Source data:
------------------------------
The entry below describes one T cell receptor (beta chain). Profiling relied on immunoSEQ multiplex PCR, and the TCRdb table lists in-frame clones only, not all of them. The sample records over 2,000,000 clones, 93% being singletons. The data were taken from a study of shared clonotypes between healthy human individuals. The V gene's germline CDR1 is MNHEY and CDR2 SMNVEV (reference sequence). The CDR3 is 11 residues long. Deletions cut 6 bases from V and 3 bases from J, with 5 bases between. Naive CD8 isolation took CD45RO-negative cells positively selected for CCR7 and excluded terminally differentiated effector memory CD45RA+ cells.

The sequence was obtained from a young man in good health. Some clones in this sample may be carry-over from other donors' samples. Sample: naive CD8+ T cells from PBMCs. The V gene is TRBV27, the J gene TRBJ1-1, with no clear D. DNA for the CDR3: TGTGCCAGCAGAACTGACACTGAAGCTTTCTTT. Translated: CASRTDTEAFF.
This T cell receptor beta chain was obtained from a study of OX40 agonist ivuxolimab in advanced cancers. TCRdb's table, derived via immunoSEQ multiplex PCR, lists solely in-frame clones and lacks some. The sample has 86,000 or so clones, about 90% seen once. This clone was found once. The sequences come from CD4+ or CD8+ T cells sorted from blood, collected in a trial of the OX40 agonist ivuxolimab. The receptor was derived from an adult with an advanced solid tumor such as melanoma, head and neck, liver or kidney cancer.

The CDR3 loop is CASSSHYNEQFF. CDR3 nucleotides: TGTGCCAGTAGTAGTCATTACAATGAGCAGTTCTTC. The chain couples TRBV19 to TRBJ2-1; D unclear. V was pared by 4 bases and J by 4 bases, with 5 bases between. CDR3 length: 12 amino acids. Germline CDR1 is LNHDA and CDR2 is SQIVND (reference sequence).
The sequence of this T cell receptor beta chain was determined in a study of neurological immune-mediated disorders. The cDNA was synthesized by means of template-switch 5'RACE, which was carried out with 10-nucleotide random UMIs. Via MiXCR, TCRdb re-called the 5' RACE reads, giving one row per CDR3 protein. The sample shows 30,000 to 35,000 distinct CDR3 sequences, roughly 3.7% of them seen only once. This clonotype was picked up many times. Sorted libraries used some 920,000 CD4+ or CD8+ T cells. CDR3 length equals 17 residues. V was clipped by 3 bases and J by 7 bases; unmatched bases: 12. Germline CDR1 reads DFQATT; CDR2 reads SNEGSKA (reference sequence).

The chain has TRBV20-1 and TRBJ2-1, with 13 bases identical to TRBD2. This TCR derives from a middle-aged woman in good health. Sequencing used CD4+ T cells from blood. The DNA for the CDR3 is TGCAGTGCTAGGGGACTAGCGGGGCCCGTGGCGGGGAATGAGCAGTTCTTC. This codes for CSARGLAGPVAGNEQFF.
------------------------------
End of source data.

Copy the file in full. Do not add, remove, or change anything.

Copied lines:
The entry below describes one T cell receptor (beta chain). Profiling relied on immunoSEQ multiplex PCR, and the TCRdb table lists in-frame clones only, not all of them. The sample records over 2,000,000 clones, 93% being singletons. The data were taken from a study of shared clonotypes between healthy human individuals. The V gene's germline CDR1 is MNHEY and CDR2 SMNVEV (reference sequence). The CDR3 is 11 residues long. Deletions cut 6 bases from V and 3 bases from J, with 5 bases between. Naive CD8 isolation took CD45RO-negative cells positively selected for CCR7 and excluded terminally differentiated effector memory CD45RA+ cells.

The sequence was obtained from a young man in good health. Some clones in this sample may be carry-over from other donors' samples. Sample: naive CD8+ T cells from PBMCs. The V gene is TRBV27, the J gene TRBJ1-1, with no clear D. DNA for the CDR3: TGTGCCAGCAGAACTGACACTGAAGCTTTCTTT. Translated: CASRTDTEAFF.
This T cell receptor beta chain was obtained from a study of OX40 agonist ivuxolimab in advanced cancers. TCRdb's table, derived via immunoSEQ multiplex PCR, lists solely in-frame clones and lacks some. The sample has 86,000 or so clones, about 90% seen once. This clone was found once. The sequences come from CD4+ or CD8+ T cells sorted from blood, collected in a trial of the OX40 agonist ivuxolimab. The receptor was derived from an adult with an advanced solid tumor such as melanoma, head and neck, liver or kidney cancer.

The CDR3 loop is CASSSHYNEQFF. CDR3 nucleotides: TGTGCCAGTAGTAGTCATTACAATGAGCAGTTCTTC. The chain couples TRBV19 to TRBJ2-1; D unclear. V was pared by 4 bases and J by 4 bases, with 5 bases between. CDR3 length: 12 amino acids. Germline CDR1 is LNHDA and CDR2 is SQIVND (reference sequence).
The sequence of this T cell receptor beta chain was determined in a study of neurological immune-mediated disorders. The cDNA was synthesized by means of template-switch 5'RACE, which was carried out with 10-nucleotide random UMIs. Via MiXCR, TCRdb re-called the 5' RACE reads, giving one row per CDR3 protein. The sample shows 30,000 to 35,000 distinct CDR3 sequences, roughly 3.7% of them seen only once. This clonotype was picked up many times. Sorted libraries used some 920,000 CD4+ or CD8+ T cells. CDR3 length equals 17 residues. V was clipped by 3 bases and J by 7 bases; unmatched bases: 12. Germline CDR1 reads DFQATT; CDR2 reads SNEGSKA (reference sequence).

The chain has TRBV20-1 and TRBJ2-1, with 13 bases identical to TRBD2. This TCR derives from a middle-aged woman in good health. Sequencing used CD4+ T cells from blood. The DNA for the CDR3 is TGCAGTGCTAGGGGACTAGCGGGGCCCGTGGCGGGGAATGAGCAGTTCTTC. This codes for CSARGLAGPVAGNEQFF.